Systems Engineering and RDBMS

Archive for November 26th, 2008

Windows Firewall and SQL Server

Posted by decipherinfosys on November 26, 2008

At one of the client sites, they were using Windows firewall and the client machines were having a problem connecting to the SQL Server instance. In order to allow SQL Server to be accessed by the client machines, one needs to configure the Windows Firewall on the SQL Server box for DB engine access and to allow remote connections. In this blog post, we will go over the different steps of ensuring that if you are using a windows firewall, how you can go about ensuring that access to SQL Server is not hindered.

Step #1: Go to Start/Run, Type Firewall.cpl and this will bring up the Windows Firewall configuration:

fire_1

I am running Windows Server 2003 on this machine and by default the port 1433 is closed to prevent hackers to connect to the instance from the net. Now, if you have your SQL Server instances running in production under the default ports, you should consider changing it – there are other security guidelines as well from MSFT on this topic that you can find on TechNet (Search for “SQL Server” and Security).

Step #2: Click on Exceptions Tab and then click on Add Port:

fire_2
In the Add port, there are two enteries that you will need to make:

a) Add the name of the instance and then the port number for TCP (1433 if you are running it on the default port or the specific port number that you are running your instance on). If you are not sure what port you are running your SQL Server instance on, see this blog post.

b) Next is to open up the SQL Server Browser Service – so for UDP, type “SQL Server Browser” in the name and then the port number 1434 (make sure UDP is selected instead of TCP). You can read more on the SQL Server Browser Service in this description of all the SQL Server services. This service is used to allow the clients connect to an instance of SQL Server which is not running on the default port of 1433. If you want to further secure it, you can stop the SQL Server Browser Service and have the clients connect by specifying the port number in the connection strings.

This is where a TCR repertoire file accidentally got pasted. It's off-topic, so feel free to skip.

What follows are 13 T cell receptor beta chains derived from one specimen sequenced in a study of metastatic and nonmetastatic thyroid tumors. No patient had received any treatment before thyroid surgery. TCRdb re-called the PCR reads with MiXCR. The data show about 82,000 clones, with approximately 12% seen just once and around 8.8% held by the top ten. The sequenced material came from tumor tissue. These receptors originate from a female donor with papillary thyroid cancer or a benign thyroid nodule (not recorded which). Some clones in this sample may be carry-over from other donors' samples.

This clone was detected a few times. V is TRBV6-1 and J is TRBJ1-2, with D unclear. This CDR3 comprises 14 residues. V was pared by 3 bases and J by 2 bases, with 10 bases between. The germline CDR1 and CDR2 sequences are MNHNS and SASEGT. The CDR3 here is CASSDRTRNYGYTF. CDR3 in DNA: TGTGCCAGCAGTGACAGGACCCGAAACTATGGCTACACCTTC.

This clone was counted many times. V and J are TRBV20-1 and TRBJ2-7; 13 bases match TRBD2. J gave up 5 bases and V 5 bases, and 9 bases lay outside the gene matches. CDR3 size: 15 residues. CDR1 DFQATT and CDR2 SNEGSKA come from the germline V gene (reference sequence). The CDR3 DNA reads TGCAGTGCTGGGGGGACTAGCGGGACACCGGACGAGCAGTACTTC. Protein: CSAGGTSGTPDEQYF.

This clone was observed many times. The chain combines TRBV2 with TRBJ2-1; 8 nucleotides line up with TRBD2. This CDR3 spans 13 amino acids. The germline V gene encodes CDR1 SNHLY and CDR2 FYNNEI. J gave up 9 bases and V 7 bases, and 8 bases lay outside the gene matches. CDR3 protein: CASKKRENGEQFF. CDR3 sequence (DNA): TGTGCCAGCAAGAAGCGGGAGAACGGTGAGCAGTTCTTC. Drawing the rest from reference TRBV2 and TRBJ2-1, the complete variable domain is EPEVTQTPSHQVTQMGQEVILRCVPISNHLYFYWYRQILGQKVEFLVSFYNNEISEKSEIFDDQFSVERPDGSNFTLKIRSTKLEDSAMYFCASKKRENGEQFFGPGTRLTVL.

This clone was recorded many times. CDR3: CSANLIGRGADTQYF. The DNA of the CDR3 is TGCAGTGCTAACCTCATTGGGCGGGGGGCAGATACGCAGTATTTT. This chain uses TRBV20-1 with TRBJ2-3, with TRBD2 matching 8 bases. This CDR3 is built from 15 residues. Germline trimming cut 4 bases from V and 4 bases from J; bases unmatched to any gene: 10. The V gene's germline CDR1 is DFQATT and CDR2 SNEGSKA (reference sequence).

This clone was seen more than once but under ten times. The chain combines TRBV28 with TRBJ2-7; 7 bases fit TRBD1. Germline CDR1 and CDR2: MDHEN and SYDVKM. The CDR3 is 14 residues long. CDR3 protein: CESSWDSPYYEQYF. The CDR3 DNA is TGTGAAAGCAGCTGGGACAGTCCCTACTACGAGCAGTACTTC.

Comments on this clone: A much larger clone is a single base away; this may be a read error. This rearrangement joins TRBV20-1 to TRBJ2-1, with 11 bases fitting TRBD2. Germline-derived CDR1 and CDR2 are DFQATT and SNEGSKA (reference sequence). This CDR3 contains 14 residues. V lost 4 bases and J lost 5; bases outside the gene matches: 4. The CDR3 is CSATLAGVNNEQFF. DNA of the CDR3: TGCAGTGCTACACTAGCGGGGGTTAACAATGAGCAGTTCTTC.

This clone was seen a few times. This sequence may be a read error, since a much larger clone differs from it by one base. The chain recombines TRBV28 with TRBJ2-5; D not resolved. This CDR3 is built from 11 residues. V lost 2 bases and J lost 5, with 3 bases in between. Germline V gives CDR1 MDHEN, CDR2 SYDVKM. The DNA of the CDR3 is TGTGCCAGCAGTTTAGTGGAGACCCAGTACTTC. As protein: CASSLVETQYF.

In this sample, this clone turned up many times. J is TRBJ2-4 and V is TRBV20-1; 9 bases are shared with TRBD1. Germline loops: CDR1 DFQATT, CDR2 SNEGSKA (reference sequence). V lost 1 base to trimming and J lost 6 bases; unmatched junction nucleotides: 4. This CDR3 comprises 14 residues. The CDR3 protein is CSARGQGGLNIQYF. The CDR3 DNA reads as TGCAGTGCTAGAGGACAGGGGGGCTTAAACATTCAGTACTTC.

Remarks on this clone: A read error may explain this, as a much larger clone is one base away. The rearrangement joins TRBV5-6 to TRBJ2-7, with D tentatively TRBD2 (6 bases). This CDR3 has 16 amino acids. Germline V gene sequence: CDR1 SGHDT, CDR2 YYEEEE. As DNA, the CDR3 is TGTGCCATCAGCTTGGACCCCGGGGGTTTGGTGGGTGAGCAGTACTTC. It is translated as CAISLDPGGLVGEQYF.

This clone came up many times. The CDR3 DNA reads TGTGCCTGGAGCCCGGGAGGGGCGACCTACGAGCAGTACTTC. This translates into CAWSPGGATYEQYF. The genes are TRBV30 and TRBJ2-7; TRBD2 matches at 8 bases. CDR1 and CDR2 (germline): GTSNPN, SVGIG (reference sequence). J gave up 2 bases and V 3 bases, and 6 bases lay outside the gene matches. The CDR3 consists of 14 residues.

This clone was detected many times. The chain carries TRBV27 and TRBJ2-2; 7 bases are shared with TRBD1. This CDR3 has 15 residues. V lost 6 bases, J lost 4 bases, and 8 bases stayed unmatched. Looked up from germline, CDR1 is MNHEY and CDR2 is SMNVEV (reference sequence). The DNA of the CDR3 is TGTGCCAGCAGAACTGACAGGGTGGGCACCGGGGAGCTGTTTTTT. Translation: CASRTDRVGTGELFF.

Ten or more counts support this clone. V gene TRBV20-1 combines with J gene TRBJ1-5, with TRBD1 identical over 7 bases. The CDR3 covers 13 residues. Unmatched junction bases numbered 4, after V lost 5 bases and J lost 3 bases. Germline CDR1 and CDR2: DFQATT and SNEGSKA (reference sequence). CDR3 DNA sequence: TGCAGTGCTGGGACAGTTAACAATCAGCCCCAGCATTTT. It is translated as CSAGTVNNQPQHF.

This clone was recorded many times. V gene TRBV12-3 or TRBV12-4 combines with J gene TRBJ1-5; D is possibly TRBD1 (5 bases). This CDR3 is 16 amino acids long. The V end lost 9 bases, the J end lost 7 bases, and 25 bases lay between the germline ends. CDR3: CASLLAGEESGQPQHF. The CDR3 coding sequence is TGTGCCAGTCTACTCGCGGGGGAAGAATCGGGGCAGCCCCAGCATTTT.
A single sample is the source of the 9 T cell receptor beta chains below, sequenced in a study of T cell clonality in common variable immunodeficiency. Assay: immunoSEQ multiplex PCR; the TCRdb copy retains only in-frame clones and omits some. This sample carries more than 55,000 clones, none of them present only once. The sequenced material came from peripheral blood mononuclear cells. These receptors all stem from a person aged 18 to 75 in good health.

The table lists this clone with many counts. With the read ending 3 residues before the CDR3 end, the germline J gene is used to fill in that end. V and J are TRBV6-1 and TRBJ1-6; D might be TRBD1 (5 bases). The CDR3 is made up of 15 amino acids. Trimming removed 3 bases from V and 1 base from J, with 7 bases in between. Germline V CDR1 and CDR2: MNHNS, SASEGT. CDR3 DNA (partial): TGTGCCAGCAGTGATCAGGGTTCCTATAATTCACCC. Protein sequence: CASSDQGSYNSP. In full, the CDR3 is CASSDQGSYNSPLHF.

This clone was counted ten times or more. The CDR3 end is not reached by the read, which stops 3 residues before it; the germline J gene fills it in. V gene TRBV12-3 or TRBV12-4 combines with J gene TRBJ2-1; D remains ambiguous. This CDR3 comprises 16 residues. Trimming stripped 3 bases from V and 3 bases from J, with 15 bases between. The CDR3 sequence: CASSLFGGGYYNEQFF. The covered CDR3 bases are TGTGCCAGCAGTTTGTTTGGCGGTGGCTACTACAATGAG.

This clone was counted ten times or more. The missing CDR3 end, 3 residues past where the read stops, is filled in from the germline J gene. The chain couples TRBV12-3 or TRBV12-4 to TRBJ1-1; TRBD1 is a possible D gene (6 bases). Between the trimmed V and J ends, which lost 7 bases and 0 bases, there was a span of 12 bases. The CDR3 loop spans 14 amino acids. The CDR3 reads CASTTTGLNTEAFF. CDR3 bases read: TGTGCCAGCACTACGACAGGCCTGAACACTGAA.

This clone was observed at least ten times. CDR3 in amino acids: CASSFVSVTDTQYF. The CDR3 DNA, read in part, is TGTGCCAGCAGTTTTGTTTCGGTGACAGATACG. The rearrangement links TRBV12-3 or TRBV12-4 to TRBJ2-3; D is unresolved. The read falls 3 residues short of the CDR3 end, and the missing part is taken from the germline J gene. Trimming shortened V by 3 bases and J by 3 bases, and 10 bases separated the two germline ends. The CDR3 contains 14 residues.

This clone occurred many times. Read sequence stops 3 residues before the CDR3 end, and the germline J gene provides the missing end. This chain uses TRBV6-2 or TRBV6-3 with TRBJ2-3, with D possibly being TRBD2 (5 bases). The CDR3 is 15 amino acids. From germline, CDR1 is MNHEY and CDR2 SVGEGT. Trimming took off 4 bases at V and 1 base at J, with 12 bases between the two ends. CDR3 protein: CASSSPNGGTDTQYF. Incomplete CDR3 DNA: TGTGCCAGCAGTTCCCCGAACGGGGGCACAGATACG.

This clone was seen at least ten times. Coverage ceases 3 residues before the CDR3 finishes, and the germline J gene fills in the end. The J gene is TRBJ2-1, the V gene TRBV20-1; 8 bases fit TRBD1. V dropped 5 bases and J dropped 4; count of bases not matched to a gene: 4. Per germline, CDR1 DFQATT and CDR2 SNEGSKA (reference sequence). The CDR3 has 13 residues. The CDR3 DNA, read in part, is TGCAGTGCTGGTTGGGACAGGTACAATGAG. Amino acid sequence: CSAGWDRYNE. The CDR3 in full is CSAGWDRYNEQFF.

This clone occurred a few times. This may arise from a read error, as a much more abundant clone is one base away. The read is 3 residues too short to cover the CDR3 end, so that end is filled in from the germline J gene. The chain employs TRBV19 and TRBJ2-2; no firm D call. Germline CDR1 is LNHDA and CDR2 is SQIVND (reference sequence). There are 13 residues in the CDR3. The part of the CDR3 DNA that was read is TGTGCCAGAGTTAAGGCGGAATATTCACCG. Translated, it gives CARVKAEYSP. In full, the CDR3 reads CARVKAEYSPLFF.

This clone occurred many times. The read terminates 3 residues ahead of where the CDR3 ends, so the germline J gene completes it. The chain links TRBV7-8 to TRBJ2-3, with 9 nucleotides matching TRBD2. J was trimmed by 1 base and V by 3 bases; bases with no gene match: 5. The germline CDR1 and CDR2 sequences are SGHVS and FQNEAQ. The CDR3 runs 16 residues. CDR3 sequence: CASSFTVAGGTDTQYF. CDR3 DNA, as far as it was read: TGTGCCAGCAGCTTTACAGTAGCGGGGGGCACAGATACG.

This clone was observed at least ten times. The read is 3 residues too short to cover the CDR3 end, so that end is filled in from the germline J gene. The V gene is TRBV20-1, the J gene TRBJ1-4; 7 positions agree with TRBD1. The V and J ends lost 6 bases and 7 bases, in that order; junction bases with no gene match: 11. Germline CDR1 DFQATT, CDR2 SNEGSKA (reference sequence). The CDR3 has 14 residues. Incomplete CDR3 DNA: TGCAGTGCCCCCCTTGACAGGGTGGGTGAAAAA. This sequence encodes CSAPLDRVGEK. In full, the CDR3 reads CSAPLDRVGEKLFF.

Step #3: Next thing to do would be to click on Add Program and you will get the following dialog box:

fire_3

Using the browse button navigate to the Binn folder for SQLServr.exe and add it to the list.  By doing this we are adding the Windows Firewall exception for accessing SQL Server running on a dynamic port.

Step #4: Next thing would be to ensure that the SQL Server instance is open for accepting remote connections.  This you can do via the SAC (Surface Area Configuration) Tool.  After you click on Surface Area Configuration for Services and Connections, you will get the different options like in the image shown below:

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Check Remote Connections and make sure that you have TCP/IP selected (if allowing only TCP/IP) – if you use both TCP/IP and named pipes, you can choose to select that last option.  You will need to re-start the SQL Server Service in order to have these changes in place.  You can re-start the service from the SAC tool itself – go to Service under database engine as shown below in the image and stop and start the service:

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So, these are some simple series of steps in order to configure the windows firewall exception for enabling access to the SQL Server engine.  In a majority of the shops though, instead of using Windows Firewall, they use different options like a CISCO firewall which are more robust and the steps are essentially the same over there as well – the GUI options are of course different but the basics remain the same.

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